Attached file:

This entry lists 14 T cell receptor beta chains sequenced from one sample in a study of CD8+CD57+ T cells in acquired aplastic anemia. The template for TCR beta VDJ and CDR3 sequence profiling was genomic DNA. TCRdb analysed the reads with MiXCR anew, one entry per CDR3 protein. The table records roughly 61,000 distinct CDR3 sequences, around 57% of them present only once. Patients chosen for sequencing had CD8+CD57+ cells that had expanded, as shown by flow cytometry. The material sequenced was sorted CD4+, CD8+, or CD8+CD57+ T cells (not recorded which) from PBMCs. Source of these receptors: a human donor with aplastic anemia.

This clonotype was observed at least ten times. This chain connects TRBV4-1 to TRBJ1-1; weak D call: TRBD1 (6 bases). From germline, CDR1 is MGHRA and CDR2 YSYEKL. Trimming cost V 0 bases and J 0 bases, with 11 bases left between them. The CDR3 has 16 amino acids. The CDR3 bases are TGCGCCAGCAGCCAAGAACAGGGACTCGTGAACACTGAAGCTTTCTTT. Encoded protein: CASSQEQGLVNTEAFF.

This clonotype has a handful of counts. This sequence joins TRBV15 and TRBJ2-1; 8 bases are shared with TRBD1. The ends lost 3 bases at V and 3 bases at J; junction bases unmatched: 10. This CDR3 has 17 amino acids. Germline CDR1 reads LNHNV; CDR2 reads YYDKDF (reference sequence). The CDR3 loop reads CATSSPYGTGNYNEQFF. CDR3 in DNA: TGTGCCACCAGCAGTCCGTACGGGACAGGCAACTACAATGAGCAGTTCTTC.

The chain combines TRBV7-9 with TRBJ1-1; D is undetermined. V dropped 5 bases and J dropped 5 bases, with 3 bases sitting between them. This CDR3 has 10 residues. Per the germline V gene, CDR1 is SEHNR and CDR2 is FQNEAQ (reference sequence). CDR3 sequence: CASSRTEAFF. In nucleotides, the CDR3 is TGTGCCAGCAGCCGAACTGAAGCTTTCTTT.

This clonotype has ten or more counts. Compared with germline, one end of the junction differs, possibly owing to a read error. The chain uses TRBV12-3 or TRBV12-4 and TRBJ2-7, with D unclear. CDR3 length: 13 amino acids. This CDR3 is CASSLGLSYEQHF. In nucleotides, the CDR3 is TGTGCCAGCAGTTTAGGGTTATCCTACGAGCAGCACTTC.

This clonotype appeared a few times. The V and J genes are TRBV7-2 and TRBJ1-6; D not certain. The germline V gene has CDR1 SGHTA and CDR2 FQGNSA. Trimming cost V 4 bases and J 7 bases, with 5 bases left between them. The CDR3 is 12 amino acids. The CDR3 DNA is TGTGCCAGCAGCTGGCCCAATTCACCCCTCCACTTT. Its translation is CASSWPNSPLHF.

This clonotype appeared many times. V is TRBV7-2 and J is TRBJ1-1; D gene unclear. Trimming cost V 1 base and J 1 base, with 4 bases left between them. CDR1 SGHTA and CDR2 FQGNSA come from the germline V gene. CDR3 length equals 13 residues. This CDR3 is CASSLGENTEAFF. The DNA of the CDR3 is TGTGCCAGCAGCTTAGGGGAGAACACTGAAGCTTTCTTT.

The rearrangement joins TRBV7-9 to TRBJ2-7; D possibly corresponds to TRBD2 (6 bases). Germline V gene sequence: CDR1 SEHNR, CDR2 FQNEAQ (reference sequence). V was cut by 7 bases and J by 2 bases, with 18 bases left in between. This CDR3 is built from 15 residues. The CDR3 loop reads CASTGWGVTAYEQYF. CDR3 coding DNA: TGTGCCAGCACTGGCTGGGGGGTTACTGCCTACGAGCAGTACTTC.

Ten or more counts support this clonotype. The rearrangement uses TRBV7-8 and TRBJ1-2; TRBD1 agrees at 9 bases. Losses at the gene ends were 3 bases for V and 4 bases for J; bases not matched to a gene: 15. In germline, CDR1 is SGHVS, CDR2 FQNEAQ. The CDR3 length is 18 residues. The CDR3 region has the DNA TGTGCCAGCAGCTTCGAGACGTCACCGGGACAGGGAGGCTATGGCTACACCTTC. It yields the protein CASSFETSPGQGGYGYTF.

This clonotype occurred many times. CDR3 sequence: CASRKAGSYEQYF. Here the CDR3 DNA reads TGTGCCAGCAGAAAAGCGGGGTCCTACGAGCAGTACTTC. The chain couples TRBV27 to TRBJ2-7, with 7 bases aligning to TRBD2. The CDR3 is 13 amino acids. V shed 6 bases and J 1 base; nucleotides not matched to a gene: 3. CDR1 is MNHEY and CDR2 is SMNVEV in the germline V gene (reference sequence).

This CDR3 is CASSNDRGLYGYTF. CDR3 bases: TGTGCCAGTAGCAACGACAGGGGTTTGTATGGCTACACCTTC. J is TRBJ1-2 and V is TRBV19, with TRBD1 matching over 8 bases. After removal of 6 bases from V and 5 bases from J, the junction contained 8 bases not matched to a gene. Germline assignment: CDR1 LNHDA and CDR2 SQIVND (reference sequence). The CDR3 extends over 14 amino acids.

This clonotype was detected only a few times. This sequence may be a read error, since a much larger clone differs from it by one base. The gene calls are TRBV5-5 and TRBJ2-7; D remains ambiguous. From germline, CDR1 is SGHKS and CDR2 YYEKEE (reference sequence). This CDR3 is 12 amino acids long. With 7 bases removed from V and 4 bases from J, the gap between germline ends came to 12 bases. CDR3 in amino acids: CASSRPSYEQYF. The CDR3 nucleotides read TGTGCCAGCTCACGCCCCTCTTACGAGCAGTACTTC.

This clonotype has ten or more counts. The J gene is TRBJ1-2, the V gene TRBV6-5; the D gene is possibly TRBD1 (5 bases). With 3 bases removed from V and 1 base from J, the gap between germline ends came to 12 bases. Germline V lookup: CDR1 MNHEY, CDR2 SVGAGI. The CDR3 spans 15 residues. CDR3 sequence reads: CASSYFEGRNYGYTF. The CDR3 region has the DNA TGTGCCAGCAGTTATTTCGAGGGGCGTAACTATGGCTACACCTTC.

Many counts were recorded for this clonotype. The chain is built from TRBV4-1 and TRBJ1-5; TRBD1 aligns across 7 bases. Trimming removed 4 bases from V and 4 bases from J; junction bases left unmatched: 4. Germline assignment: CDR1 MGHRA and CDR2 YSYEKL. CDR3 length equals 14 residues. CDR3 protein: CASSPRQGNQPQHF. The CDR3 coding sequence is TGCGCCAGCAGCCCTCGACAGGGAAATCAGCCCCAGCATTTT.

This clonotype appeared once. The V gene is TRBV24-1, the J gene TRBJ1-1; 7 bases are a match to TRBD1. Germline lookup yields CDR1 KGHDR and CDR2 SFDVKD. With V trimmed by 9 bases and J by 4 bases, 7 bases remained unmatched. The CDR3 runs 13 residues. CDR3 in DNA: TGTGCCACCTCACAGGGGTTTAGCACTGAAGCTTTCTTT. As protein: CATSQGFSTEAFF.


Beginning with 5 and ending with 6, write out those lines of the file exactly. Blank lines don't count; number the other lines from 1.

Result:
This clonotype has ten or more counts. Compared with germline, one end of the junction differs, possibly owing to a read error. The chain uses TRBV12-3 or TRBV12-4 and TRBJ2-7, with D unclear. CDR3 length: 13 amino acids. This CDR3 is CASSLGLSYEQHF. In nucleotides, the CDR3 is TGTGCCAGCAGTTTAGGGTTATCCTACGAGCAGCACTTC.

This clonotype appeared a few times. The V and J genes are TRBV7-2 and TRBJ1-6; D not certain. The germline V gene has CDR1 SGHTA and CDR2 FQGNSA. Trimming cost V 4 bases and J 7 bases, with 5 bases left between them. The CDR3 is 12 amino acids. The CDR3 DNA is TGTGCCAGCAGCTGGCCCAATTCACCCCTCCACTTT. Its translation is CASSWPNSPLHF.